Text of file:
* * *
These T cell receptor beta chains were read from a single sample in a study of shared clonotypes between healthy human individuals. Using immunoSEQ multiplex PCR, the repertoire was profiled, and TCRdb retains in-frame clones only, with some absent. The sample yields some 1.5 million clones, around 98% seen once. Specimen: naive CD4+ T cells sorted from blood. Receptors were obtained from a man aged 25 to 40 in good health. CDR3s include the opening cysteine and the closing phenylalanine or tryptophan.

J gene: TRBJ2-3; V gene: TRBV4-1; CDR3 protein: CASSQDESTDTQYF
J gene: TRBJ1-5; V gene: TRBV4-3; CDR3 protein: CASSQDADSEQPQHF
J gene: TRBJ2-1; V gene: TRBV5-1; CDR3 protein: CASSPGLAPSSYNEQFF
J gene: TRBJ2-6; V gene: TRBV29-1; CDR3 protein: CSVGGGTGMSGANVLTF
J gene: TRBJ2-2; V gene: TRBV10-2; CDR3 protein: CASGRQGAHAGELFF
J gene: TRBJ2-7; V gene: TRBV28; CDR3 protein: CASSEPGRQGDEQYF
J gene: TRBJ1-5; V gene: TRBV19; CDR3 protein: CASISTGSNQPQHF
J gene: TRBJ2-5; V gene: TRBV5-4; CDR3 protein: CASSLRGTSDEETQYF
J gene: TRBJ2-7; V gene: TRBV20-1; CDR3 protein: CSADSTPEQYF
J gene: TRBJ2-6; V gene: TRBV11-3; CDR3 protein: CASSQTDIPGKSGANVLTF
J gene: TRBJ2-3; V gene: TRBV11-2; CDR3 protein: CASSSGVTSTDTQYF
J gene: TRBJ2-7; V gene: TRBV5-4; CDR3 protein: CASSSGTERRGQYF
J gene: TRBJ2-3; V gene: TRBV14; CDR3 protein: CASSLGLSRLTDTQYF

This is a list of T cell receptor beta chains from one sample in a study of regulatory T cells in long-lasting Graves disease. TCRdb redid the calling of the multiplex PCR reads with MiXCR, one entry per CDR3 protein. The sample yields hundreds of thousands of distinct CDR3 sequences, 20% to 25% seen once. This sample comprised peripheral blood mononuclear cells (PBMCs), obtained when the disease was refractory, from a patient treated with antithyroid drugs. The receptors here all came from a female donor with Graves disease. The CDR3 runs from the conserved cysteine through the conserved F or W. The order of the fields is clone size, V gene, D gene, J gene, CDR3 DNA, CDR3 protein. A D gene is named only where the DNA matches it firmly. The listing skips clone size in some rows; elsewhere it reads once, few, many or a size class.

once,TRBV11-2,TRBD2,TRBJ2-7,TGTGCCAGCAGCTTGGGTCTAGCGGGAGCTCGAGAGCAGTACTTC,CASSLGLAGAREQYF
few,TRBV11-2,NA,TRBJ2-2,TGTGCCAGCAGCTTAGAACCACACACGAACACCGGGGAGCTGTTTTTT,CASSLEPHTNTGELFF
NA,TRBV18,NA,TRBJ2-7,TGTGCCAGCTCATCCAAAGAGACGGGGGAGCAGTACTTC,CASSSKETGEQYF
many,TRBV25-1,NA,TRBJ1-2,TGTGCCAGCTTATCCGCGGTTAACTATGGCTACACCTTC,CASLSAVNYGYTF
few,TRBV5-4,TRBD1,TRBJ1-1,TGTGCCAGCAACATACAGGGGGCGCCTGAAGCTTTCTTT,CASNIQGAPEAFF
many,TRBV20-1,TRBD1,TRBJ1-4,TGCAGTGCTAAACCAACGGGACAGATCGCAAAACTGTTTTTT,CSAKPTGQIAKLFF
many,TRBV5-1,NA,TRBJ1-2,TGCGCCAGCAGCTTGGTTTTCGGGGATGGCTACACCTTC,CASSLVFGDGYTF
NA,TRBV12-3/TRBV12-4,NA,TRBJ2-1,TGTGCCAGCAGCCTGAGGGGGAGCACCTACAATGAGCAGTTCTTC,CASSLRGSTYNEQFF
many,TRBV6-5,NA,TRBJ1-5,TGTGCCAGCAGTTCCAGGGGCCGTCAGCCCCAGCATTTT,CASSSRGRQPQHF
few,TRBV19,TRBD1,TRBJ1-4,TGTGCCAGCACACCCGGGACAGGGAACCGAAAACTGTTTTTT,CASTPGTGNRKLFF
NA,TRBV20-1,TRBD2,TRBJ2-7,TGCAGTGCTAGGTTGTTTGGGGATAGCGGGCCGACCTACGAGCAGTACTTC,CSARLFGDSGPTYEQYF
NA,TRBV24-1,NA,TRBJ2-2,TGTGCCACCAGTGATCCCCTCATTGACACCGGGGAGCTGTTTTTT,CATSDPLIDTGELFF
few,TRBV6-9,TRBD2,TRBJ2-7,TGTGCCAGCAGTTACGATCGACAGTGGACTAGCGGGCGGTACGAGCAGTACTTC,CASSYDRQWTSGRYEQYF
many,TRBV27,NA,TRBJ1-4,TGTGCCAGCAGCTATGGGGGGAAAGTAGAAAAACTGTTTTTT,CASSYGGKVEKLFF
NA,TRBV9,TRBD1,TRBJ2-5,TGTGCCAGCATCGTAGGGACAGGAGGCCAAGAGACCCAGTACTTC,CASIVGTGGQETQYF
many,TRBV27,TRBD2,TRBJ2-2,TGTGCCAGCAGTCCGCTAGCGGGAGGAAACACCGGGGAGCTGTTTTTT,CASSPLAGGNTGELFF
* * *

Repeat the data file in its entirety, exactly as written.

These T cell receptor beta chains were read from a single sample in a study of shared clonotypes between healthy human individuals. Using immunoSEQ multiplex PCR, the repertoire was profiled, and TCRdb retains in-frame clones only, with some absent. The sample yields some 1.5 million clones, around 98% seen once. Specimen: naive CD4+ T cells sorted from blood. Receptors were obtained from a man aged 25 to 40 in good health. CDR3s include the opening cysteine and the closing phenylalanine or tryptophan.

J gene: TRBJ2-3; V gene: TRBV4-1; CDR3 protein: CASSQDESTDTQYF
J gene: TRBJ1-5; V gene: TRBV4-3; CDR3 protein: CASSQDADSEQPQHF
J gene: TRBJ2-1; V gene: TRBV5-1; CDR3 protein: CASSPGLAPSSYNEQFF
J gene: TRBJ2-6; V gene: TRBV29-1; CDR3 protein: CSVGGGTGMSGANVLTF
J gene: TRBJ2-2; V gene: TRBV10-2; CDR3 protein: CASGRQGAHAGELFF
J gene: TRBJ2-7; V gene: TRBV28; CDR3 protein: CASSEPGRQGDEQYF
J gene: TRBJ1-5; V gene: TRBV19; CDR3 protein: CASISTGSNQPQHF
J gene: TRBJ2-5; V gene: TRBV5-4; CDR3 protein: CASSLRGTSDEETQYF
J gene: TRBJ2-7; V gene: TRBV20-1; CDR3 protein: CSADSTPEQYF
J gene: TRBJ2-6; V gene: TRBV11-3; CDR3 protein: CASSQTDIPGKSGANVLTF
J gene: TRBJ2-3; V gene: TRBV11-2; CDR3 protein: CASSSGVTSTDTQYF
J gene: TRBJ2-7; V gene: TRBV5-4; CDR3 protein: CASSSGTERRGQYF
J gene: TRBJ2-3; V gene: TRBV14; CDR3 protein: CASSLGLSRLTDTQYF

This is a list of T cell receptor beta chains from one sample in a study of regulatory T cells in long-lasting Graves disease. TCRdb redid the calling of the multiplex PCR reads with MiXCR, one entry per CDR3 protein. The sample yields hundreds of thousands of distinct CDR3 sequences, 20% to 25% seen once. This sample comprised peripheral blood mononuclear cells (PBMCs), obtained when the disease was refractory, from a patient treated with antithyroid drugs. The receptors here all came from a female donor with Graves disease. The CDR3 runs from the conserved cysteine through the conserved F or W. The order of the fields is clone size, V gene, D gene, J gene, CDR3 DNA, CDR3 protein. A D gene is named only where the DNA matches it firmly. The listing skips clone size in some rows; elsewhere it reads once, few, many or a size class.

once,TRBV11-2,TRBD2,TRBJ2-7,TGTGCCAGCAGCTTGGGTCTAGCGGGAGCTCGAGAGCAGTACTTC,CASSLGLAGAREQYF
few,TRBV11-2,NA,TRBJ2-2,TGTGCCAGCAGCTTAGAACCACACACGAACACCGGGGAGCTGTTTTTT,CASSLEPHTNTGELFF
NA,TRBV18,NA,TRBJ2-7,TGTGCCAGCTCATCCAAAGAGACGGGGGAGCAGTACTTC,CASSSKETGEQYF
many,TRBV25-1,NA,TRBJ1-2,TGTGCCAGCTTATCCGCGGTTAACTATGGCTACACCTTC,CASLSAVNYGYTF
few,TRBV5-4,TRBD1,TRBJ1-1,TGTGCCAGCAACATACAGGGGGCGCCTGAAGCTTTCTTT,CASNIQGAPEAFF
many,TRBV20-1,TRBD1,TRBJ1-4,TGCAGTGCTAAACCAACGGGACAGATCGCAAAACTGTTTTTT,CSAKPTGQIAKLFF
many,TRBV5-1,NA,TRBJ1-2,TGCGCCAGCAGCTTGGTTTTCGGGGATGGCTACACCTTC,CASSLVFGDGYTF
NA,TRBV12-3/TRBV12-4,NA,TRBJ2-1,TGTGCCAGCAGCCTGAGGGGGAGCACCTACAATGAGCAGTTCTTC,CASSLRGSTYNEQFF
many,TRBV6-5,NA,TRBJ1-5,TGTGCCAGCAGTTCCAGGGGCCGTCAGCCCCAGCATTTT,CASSSRGRQPQHF
few,TRBV19,TRBD1,TRBJ1-4,TGTGCCAGCACACCCGGGACAGGGAACCGAAAACTGTTTTTT,CASTPGTGNRKLFF
NA,TRBV20-1,TRBD2,TRBJ2-7,TGCAGTGCTAGGTTGTTTGGGGATAGCGGGCCGACCTACGAGCAGTACTTC,CSARLFGDSGPTYEQYF
NA,TRBV24-1,NA,TRBJ2-2,TGTGCCACCAGTGATCCCCTCATTGACACCGGGGAGCTGTTTTTT,CATSDPLIDTGELFF
few,TRBV6-9,TRBD2,TRBJ2-7,TGTGCCAGCAGTTACGATCGACAGTGGACTAGCGGGCGGTACGAGCAGTACTTC,CASSYDRQWTSGRYEQYF
many,TRBV27,NA,TRBJ1-4,TGTGCCAGCAGCTATGGGGGGAAAGTAGAAAAACTGTTTTTT,CASSYGGKVEKLFF
NA,TRBV9,TRBD1,TRBJ2-5,TGTGCCAGCATCGTAGGGACAGGAGGCCAAGAGACCCAGTACTTC,CASIVGTGGQETQYF
many,TRBV27,TRBD2,TRBJ2-2,TGTGCCAGCAGTCCGCTAGCGGGAGGAAACACCGGGGAGCTGTTTTTT,CASSPLAGGNTGELFF